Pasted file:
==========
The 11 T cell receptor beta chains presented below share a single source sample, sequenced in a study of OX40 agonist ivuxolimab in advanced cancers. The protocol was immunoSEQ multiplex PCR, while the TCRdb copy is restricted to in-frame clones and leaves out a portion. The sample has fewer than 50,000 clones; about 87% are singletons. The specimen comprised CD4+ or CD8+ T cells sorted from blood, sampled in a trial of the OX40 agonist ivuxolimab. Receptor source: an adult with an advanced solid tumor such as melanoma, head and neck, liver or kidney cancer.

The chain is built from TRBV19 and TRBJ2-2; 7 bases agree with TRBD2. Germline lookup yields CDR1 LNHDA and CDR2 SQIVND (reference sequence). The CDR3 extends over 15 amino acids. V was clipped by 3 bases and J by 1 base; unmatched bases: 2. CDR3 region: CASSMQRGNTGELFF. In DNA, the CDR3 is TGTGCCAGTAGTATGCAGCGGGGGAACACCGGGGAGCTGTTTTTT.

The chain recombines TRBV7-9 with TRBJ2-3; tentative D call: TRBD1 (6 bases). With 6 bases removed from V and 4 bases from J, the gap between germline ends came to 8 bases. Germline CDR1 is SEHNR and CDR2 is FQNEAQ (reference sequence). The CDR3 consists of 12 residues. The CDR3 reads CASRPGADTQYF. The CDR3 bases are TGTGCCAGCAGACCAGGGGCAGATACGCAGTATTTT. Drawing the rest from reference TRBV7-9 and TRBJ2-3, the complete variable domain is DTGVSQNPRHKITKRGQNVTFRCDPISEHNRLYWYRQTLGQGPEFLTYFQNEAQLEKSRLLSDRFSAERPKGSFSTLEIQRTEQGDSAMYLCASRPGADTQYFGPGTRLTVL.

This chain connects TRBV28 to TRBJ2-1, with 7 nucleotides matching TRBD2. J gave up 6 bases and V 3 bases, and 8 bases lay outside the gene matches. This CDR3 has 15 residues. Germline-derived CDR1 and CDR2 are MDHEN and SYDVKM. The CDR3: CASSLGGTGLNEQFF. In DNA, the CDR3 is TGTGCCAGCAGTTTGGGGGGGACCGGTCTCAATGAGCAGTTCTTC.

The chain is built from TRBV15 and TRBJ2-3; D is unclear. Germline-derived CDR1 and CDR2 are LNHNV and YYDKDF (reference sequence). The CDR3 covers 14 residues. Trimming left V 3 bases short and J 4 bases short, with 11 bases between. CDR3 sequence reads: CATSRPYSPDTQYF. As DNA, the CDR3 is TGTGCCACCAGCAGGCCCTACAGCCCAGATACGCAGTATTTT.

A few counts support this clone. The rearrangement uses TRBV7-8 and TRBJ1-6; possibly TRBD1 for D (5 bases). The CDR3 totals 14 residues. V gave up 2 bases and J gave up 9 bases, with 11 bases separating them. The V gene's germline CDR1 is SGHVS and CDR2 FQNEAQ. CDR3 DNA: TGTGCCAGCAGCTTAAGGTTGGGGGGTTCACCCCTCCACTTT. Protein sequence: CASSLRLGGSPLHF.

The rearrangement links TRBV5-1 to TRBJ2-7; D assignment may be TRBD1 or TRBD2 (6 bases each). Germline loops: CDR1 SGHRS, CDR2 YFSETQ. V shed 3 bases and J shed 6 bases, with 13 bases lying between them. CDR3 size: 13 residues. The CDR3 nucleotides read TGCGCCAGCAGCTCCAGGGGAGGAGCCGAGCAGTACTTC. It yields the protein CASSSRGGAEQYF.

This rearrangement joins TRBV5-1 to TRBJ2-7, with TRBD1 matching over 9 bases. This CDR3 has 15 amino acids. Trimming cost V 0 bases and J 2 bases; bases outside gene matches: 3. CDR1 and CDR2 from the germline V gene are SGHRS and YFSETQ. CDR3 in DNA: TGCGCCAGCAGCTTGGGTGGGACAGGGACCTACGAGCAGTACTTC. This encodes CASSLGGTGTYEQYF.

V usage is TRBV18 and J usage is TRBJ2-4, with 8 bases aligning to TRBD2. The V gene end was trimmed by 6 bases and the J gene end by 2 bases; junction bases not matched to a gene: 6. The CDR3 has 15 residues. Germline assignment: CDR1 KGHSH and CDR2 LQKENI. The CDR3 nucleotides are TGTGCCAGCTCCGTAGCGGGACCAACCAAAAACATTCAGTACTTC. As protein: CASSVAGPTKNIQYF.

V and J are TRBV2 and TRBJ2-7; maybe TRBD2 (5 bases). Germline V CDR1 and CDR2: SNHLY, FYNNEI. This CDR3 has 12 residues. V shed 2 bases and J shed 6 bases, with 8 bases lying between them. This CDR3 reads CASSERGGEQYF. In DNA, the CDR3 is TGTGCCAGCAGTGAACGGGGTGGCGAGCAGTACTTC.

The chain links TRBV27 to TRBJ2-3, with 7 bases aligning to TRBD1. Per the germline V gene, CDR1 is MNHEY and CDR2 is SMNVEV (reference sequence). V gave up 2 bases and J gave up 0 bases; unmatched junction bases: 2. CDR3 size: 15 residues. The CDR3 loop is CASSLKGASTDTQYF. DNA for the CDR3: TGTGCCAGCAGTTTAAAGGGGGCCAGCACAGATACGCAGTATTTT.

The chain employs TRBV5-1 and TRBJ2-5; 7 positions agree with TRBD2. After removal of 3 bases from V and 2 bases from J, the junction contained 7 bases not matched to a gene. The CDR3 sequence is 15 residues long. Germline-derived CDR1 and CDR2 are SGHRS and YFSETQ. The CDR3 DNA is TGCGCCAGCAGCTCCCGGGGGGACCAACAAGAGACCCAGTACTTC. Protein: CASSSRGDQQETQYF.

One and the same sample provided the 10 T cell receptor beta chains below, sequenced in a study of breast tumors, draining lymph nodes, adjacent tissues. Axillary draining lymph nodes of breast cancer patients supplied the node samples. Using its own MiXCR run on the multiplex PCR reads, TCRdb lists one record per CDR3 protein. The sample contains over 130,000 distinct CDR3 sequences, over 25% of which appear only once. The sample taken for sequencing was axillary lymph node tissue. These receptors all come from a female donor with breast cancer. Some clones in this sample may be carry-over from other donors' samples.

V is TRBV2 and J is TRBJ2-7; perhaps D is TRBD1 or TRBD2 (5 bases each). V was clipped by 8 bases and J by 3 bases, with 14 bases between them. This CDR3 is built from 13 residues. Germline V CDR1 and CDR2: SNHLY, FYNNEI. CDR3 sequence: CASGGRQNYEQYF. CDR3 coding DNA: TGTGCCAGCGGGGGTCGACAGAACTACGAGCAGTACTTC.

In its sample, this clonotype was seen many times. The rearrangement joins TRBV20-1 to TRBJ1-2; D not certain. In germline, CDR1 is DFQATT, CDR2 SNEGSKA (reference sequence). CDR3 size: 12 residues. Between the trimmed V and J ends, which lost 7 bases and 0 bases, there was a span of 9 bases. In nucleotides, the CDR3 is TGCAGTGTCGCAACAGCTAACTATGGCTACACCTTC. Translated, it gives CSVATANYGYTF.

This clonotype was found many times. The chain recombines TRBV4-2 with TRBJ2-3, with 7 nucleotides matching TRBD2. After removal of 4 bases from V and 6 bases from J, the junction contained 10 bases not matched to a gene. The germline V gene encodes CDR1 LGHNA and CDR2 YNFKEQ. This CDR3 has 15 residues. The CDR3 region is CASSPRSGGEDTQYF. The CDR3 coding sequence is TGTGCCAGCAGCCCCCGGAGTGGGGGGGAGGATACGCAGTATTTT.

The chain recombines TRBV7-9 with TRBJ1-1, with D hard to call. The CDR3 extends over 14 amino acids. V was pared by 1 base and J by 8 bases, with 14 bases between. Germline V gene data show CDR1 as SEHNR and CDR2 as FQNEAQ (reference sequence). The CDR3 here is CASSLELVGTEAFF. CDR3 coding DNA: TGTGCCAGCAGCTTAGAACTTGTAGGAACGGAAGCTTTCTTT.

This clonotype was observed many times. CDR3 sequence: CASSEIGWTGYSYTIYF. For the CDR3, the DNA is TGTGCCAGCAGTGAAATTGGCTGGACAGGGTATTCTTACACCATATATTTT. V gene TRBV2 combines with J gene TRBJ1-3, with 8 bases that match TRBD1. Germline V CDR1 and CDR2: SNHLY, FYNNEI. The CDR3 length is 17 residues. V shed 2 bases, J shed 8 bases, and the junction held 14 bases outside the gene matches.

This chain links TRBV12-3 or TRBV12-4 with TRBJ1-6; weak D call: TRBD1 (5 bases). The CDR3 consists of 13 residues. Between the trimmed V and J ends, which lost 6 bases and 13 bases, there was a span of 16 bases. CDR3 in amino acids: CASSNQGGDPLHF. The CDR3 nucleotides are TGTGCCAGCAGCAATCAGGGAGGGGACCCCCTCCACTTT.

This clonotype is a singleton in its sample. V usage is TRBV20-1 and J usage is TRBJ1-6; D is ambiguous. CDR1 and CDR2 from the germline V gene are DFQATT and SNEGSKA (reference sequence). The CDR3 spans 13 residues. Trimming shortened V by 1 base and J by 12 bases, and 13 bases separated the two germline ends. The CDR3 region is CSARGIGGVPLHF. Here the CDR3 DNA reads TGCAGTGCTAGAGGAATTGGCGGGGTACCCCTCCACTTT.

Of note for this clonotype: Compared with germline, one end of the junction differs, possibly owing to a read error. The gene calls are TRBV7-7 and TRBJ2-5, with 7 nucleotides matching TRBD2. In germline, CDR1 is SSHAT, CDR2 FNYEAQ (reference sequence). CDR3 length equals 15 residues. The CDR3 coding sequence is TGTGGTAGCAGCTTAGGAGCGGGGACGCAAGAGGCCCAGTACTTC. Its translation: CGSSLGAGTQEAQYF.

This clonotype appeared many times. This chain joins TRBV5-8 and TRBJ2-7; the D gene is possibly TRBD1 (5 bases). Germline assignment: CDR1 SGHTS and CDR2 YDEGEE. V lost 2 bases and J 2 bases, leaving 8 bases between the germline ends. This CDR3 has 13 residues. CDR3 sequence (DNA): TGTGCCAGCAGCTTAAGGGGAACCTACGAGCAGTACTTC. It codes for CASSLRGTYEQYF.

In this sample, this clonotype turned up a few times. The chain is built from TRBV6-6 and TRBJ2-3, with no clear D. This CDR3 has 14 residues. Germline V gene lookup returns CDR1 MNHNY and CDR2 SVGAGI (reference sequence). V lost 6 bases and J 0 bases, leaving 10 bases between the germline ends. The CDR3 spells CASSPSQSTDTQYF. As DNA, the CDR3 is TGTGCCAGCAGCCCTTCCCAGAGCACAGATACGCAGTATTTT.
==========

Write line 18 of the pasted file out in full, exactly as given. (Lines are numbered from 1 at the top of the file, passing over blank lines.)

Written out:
This clonotype was observed many times. CDR3 sequence: CASSEIGWTGYSYTIYF. For the CDR3, the DNA is TGTGCCAGCAGTGAAATTGGCTGGACAGGGTATTCTTACACCATATATTTT. V gene TRBV2 combines with J gene TRBJ1-3, with 8 bases that match TRBD1. Germline V CDR1 and CDR2: SNHLY, FYNNEI. The CDR3 length is 17 residues. V shed 2 bases, J shed 8 bases, and the junction held 14 bases outside the gene matches.